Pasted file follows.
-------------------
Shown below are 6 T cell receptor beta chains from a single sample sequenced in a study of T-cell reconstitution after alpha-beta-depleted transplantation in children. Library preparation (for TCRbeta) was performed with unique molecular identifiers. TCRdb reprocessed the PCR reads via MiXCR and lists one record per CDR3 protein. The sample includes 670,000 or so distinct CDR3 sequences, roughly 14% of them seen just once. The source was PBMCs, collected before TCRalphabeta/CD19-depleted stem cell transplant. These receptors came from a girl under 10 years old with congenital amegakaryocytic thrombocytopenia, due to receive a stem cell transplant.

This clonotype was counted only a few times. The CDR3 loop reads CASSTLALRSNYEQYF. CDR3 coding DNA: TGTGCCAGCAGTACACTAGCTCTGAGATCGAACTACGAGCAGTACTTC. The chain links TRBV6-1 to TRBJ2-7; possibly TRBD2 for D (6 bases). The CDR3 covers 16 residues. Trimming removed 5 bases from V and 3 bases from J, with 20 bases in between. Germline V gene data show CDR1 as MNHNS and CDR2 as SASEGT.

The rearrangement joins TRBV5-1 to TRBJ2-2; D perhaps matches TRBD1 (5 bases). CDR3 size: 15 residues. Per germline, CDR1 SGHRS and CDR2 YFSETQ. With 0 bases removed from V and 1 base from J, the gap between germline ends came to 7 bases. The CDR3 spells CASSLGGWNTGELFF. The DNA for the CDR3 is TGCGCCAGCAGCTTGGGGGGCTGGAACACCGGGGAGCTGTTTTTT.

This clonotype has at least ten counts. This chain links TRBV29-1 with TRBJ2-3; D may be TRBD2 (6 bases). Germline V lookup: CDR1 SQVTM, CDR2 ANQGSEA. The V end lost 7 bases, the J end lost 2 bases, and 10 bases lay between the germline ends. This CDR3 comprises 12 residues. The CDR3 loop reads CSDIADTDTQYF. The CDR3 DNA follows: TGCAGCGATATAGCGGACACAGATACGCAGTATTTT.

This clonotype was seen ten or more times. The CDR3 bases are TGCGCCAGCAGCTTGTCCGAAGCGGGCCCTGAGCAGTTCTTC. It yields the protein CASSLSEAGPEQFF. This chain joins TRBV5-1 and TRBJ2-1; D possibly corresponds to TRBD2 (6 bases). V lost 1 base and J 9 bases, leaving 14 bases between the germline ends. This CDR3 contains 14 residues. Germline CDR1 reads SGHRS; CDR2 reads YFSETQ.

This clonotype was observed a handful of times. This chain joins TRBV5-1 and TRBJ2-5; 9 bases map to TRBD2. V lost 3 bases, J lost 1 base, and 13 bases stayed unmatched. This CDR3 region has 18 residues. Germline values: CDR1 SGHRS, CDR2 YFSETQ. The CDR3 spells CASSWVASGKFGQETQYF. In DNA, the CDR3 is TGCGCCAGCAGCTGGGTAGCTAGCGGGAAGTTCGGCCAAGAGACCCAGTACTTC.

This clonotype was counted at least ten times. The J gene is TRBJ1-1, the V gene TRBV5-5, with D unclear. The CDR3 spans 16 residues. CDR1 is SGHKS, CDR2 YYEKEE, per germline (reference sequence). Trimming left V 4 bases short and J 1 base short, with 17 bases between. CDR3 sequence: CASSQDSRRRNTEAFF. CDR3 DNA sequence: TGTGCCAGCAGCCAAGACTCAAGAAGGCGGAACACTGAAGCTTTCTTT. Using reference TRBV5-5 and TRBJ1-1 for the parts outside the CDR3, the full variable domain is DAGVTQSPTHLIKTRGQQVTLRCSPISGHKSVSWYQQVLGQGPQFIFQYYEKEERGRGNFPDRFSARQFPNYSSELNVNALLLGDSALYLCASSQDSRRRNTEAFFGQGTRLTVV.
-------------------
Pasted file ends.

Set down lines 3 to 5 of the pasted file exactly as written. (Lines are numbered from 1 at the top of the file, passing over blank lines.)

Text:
The rearrangement joins TRBV5-1 to TRBJ2-2; D perhaps matches TRBD1 (5 bases). CDR3 size: 15 residues. Per germline, CDR1 SGHRS and CDR2 YFSETQ. With 0 bases removed from V and 1 base from J, the gap between germline ends came to 7 bases. The CDR3 spells CASSLGGWNTGELFF. The DNA for the CDR3 is TGCGCCAGCAGCTTGGGGGGCTGGAACACCGGGGAGCTGTTTTTT.

This clonotype has at least ten counts. This chain links TRBV29-1 with TRBJ2-3; D may be TRBD2 (6 bases). Germline V lookup: CDR1 SQVTM, CDR2 ANQGSEA. The V end lost 7 bases, the J end lost 2 bases, and 10 bases lay between the germline ends. This CDR3 comprises 12 residues. The CDR3 loop reads CSDIADTDTQYF. The CDR3 DNA follows: TGCAGCGATATAGCGGACACAGATACGCAGTATTTT.

This clonotype was seen ten or more times. The CDR3 bases are TGCGCCAGCAGCTTGTCCGAAGCGGGCCCTGAGCAGTTCTTC. It yields the protein CASSLSEAGPEQFF. This chain joins TRBV5-1 and TRBJ2-1; D possibly corresponds to TRBD2 (6 bases). V lost 1 base and J 9 bases, leaving 14 bases between the germline ends. This CDR3 contains 14 residues. Germline CDR1 reads SGHRS; CDR2 reads YFSETQ.